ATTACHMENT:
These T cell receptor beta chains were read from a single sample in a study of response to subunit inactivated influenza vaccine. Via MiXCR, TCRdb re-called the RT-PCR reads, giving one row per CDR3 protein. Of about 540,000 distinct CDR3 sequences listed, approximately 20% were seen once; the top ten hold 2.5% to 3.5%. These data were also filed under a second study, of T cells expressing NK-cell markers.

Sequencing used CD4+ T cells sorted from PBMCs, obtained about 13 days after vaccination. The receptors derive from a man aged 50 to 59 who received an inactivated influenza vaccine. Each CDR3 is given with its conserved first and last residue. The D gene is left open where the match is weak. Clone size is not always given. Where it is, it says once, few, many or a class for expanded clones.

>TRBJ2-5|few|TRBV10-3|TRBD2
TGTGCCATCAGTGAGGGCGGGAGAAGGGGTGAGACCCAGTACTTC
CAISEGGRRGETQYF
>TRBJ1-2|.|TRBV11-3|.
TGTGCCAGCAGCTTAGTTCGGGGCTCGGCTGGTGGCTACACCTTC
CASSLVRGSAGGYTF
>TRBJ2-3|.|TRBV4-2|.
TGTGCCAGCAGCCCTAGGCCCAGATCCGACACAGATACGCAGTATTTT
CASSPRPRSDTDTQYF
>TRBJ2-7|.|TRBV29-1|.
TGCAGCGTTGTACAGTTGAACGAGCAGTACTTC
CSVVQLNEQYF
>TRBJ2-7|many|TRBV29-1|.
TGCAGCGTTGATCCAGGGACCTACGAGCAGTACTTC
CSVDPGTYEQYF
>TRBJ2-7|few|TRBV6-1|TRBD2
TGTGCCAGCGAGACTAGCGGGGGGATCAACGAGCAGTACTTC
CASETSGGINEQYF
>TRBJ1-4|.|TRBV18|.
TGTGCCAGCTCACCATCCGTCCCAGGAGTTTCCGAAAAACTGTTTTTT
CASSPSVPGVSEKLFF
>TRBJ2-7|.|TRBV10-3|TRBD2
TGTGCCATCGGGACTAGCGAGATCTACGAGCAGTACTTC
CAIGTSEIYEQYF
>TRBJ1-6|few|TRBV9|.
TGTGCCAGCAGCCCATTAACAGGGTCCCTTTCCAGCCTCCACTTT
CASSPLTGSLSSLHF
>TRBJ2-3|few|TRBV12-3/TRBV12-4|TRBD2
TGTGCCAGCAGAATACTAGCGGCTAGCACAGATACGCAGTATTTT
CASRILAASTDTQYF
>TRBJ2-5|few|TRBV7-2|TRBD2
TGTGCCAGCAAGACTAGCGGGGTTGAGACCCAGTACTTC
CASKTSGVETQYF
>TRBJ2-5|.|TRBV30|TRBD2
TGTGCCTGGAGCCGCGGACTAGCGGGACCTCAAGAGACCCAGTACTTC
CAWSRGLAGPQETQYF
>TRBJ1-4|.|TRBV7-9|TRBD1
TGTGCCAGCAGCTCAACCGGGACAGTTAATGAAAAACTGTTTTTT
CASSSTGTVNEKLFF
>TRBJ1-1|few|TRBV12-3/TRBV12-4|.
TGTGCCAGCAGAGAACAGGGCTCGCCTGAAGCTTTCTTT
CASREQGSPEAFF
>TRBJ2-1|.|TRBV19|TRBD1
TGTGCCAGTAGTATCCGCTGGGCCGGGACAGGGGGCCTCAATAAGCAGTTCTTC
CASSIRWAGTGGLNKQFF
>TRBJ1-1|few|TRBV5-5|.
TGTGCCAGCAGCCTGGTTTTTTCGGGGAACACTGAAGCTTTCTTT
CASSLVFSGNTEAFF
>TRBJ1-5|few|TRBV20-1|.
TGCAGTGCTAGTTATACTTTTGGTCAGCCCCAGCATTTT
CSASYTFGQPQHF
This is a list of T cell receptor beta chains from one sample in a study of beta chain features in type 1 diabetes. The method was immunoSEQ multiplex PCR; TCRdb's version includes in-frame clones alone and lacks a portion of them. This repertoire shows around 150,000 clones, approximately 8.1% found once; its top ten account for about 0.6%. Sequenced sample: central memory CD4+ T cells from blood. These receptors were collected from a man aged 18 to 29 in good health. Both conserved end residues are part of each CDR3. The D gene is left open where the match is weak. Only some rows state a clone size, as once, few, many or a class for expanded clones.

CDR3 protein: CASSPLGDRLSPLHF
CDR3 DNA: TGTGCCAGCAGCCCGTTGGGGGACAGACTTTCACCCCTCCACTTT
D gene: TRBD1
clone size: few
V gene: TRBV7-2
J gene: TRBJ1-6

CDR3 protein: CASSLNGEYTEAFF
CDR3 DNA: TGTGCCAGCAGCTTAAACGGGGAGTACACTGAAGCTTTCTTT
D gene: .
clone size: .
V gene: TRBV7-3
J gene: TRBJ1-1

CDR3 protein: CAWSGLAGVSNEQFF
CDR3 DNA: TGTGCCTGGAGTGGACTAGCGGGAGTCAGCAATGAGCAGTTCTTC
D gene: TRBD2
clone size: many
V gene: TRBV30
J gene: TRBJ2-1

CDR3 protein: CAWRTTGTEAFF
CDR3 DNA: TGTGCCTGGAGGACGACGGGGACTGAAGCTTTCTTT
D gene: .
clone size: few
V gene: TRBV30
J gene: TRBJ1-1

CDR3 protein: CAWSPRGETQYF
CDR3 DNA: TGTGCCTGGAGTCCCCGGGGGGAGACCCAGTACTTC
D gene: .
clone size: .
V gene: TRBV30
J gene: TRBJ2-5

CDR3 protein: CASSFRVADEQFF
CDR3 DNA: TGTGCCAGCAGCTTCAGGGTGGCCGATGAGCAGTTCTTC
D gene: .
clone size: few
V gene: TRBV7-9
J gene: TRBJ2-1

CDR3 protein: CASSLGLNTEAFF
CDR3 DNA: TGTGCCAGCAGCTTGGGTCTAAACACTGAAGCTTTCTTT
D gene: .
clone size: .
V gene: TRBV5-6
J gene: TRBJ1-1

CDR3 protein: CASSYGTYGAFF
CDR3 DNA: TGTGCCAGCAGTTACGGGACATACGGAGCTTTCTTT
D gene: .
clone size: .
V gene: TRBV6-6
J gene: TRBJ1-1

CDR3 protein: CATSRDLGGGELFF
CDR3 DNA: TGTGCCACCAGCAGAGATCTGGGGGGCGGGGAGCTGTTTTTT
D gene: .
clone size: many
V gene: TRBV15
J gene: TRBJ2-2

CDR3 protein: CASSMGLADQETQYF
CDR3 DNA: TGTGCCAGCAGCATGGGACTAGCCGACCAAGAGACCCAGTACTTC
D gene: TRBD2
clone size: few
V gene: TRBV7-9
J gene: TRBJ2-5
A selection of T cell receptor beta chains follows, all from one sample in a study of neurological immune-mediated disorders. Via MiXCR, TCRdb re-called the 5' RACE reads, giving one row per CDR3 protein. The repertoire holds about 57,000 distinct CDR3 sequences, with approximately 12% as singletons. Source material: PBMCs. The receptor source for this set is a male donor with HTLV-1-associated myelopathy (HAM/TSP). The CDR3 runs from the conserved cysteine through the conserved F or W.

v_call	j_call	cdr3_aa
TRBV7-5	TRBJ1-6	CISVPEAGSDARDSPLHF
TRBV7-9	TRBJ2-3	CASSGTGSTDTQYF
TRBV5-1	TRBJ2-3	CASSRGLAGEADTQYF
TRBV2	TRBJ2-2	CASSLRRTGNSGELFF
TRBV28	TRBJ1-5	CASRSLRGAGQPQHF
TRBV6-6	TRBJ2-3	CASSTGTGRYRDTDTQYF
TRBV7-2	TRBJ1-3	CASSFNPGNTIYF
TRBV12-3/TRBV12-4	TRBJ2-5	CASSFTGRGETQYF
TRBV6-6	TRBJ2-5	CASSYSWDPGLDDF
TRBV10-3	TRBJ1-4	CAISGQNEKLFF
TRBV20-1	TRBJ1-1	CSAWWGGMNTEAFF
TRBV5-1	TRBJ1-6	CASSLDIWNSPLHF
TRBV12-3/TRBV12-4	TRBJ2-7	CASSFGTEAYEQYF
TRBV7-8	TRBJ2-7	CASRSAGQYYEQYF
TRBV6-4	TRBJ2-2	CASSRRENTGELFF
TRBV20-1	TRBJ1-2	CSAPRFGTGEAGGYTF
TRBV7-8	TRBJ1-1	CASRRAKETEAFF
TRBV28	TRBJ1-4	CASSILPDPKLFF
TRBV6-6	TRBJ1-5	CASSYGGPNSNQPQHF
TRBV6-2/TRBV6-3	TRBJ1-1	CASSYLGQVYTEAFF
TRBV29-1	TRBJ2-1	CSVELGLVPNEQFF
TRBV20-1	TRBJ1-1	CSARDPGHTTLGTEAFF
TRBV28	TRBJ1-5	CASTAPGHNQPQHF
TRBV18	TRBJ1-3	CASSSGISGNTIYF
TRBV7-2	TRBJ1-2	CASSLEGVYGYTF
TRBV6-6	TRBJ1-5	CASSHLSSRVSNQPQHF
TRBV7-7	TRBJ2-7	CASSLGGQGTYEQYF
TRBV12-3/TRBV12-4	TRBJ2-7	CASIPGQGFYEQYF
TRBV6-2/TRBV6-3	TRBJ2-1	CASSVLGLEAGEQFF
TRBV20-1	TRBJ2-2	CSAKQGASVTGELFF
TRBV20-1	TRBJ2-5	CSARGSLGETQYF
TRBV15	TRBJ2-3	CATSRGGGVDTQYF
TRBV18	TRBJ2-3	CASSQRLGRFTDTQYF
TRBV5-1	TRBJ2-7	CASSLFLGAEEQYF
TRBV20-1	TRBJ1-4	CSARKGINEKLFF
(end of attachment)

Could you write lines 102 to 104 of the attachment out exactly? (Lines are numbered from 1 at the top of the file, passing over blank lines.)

J gene: TRBJ1-1

CDR3 protein: CATSRDLGGGELFF
CDR3 DNA: TGTGCCACCAGCAGAGATCTGGGGGGCGGGGAGCTGTTTTTT